Passengers 'pay price' for rescuing French sailor at sea

A CRUISE ship company is refusing to say whether it will compensate passengers whose holidays were diverted to rescue a French sailor off the Tasmanian coast.

The MV Orion was 11 days into an 18-day Antarctic cruise when it changed course to come to the rescue of the French national, Alain Delord on Monday night.

Everybody on board this ship has paid a price for this rescue...The passengers have had to give up a major part of their expedition.

Mr Delord sent out a distress call on Friday after abandoning his yacht, forcing the Orion to change course and miss a promised stop on Macquarie Island -one of the major stops on the cruise itinerary.

Fairfax understands the starting price for a cabin on the ship was about $20,000. But Orion Expeditions, the cruise operator, yesterday refused to answer repeated questions about the cost of the rescue and whether it would compensate passengers.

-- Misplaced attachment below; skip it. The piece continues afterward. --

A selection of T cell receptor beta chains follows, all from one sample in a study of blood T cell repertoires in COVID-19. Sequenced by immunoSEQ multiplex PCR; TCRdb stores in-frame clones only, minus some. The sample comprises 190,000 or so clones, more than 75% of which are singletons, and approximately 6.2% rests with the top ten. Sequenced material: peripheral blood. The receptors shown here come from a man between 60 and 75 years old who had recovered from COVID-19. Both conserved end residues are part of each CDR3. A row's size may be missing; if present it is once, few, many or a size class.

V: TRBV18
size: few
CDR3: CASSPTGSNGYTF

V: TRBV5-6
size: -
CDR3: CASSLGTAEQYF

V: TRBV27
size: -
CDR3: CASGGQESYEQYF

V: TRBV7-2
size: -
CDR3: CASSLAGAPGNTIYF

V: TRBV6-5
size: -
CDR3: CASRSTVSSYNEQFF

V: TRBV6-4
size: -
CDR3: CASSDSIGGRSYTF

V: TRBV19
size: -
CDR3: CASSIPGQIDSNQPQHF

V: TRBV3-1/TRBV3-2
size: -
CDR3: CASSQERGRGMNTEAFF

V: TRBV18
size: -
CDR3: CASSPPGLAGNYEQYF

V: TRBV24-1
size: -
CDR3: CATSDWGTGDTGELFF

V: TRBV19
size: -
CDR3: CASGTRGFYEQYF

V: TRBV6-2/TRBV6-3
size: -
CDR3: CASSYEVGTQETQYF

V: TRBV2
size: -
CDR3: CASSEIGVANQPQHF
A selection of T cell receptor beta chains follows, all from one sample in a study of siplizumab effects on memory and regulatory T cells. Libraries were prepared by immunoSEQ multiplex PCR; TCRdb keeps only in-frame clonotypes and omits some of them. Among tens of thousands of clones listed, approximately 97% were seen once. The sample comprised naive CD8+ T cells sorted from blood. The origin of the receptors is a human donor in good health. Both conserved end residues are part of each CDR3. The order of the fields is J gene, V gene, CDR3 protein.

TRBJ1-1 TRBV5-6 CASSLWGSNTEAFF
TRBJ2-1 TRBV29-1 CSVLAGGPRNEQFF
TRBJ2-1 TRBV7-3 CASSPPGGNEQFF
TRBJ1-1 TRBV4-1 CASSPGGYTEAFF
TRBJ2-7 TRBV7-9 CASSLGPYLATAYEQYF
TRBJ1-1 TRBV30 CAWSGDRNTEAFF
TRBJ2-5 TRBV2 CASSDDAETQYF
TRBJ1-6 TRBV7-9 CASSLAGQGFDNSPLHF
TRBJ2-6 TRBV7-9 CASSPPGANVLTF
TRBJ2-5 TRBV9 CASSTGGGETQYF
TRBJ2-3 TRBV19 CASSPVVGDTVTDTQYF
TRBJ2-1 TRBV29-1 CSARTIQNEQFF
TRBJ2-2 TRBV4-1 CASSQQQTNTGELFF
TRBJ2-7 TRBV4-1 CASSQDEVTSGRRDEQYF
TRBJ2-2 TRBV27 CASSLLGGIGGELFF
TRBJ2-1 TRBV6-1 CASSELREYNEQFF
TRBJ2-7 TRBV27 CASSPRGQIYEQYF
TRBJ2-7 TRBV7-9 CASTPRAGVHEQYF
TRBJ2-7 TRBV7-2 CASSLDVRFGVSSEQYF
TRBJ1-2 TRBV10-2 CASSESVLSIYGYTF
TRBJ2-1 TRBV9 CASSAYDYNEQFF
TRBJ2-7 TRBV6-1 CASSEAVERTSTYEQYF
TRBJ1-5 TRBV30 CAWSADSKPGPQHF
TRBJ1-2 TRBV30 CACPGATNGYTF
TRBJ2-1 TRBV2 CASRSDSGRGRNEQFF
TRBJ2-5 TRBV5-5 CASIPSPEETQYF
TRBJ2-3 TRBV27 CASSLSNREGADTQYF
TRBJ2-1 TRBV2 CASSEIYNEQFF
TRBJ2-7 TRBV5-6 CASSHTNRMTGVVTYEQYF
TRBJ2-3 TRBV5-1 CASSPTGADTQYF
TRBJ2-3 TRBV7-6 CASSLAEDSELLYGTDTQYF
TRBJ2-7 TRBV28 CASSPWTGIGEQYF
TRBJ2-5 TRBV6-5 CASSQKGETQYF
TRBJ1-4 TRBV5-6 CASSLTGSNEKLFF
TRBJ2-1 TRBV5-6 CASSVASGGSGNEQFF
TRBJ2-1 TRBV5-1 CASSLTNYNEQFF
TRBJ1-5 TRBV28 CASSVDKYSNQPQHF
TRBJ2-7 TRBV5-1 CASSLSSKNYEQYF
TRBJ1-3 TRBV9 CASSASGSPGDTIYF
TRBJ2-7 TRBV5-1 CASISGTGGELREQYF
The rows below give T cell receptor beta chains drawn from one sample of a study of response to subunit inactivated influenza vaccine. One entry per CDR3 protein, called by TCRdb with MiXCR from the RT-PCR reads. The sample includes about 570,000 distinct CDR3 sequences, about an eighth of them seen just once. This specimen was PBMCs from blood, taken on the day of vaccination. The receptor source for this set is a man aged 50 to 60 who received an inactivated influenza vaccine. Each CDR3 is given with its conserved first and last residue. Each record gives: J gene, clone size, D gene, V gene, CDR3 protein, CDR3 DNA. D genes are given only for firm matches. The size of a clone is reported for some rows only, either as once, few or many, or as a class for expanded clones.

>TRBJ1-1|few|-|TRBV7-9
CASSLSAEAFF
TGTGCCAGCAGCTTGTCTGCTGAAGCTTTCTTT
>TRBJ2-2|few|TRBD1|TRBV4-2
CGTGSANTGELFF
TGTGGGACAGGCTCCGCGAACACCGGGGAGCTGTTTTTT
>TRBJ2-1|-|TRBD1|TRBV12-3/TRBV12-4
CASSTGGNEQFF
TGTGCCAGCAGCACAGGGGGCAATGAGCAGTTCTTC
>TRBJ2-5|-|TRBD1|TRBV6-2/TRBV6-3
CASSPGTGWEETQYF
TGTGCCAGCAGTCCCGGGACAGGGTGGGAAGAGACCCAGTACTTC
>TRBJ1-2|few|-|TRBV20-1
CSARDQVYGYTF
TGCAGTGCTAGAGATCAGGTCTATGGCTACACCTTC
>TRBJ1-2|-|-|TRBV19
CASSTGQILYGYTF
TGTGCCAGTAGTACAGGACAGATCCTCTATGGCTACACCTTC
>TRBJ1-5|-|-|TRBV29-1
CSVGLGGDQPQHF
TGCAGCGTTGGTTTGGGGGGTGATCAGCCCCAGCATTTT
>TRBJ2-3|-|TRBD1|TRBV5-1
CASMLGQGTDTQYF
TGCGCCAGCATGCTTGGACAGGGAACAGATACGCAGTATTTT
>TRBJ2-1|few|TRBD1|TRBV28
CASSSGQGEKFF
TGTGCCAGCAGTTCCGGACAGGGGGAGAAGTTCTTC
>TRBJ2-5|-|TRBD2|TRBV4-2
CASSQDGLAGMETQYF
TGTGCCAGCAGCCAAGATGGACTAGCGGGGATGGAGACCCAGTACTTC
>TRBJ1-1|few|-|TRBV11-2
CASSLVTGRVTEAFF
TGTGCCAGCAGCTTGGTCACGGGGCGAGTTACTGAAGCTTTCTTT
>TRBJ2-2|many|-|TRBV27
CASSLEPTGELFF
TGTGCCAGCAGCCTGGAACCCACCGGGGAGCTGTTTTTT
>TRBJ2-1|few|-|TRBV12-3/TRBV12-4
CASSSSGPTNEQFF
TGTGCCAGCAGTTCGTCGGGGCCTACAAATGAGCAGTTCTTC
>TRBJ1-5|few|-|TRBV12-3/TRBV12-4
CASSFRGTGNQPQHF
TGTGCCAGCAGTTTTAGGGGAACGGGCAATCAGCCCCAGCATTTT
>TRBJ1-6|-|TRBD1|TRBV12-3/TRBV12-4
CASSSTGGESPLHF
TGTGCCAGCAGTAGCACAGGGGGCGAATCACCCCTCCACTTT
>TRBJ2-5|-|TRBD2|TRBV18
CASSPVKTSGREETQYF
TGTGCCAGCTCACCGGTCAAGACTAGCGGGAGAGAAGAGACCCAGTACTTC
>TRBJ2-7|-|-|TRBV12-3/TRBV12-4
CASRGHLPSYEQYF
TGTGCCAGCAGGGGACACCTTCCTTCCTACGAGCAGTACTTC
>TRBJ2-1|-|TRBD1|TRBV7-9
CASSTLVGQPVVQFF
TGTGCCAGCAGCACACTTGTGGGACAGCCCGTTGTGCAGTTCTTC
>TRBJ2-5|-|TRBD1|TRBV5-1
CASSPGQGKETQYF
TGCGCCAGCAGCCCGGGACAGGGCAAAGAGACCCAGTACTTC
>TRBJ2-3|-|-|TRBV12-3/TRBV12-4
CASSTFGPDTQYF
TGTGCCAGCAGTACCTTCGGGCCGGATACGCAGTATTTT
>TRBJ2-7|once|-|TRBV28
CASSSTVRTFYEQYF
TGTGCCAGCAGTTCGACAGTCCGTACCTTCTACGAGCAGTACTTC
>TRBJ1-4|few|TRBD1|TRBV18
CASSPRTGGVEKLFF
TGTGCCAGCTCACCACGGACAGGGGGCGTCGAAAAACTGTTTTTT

''Everybody on board this ship has paid a price for this rescue,'' said Don McIntyre who led the Orion's expedition to rescue Mr Delord. ''The passengers have had to give up a major part of their expedition.''

Mr McIntyre said that while passengers were initially annoyed at missing the Macquarie Island stop, they had not complained or questioned the ship's decision since.

''I'm yet to see anyone that's grumbling,'' he said. ''No one ever questioned the intent or reason why we were going to pick Alain up.''

The government was also refusing to answer questions on Monday - about the cost of Mr Delord's rescue.

The Australian Maritime Safety Authority (AMSA) said it did not comment on the cost of rescues. An AMSA plane identified Mr Delord's position and dropped him provisions.

An AMSA spokeswoman said it was unlikely the cruise ship company would receive compensation for the rescue as the ship was obliged to divert its course under the international Safety of Life at Sea.

Mr Delord was apparently planning on thanking the ship's guests and crew for his rescue on Monday night.

He was pursuing a long-held ambition of following the path of the round-the-world Vendee Globe Race - but not officially competing in it - when the mast on his yacht broke.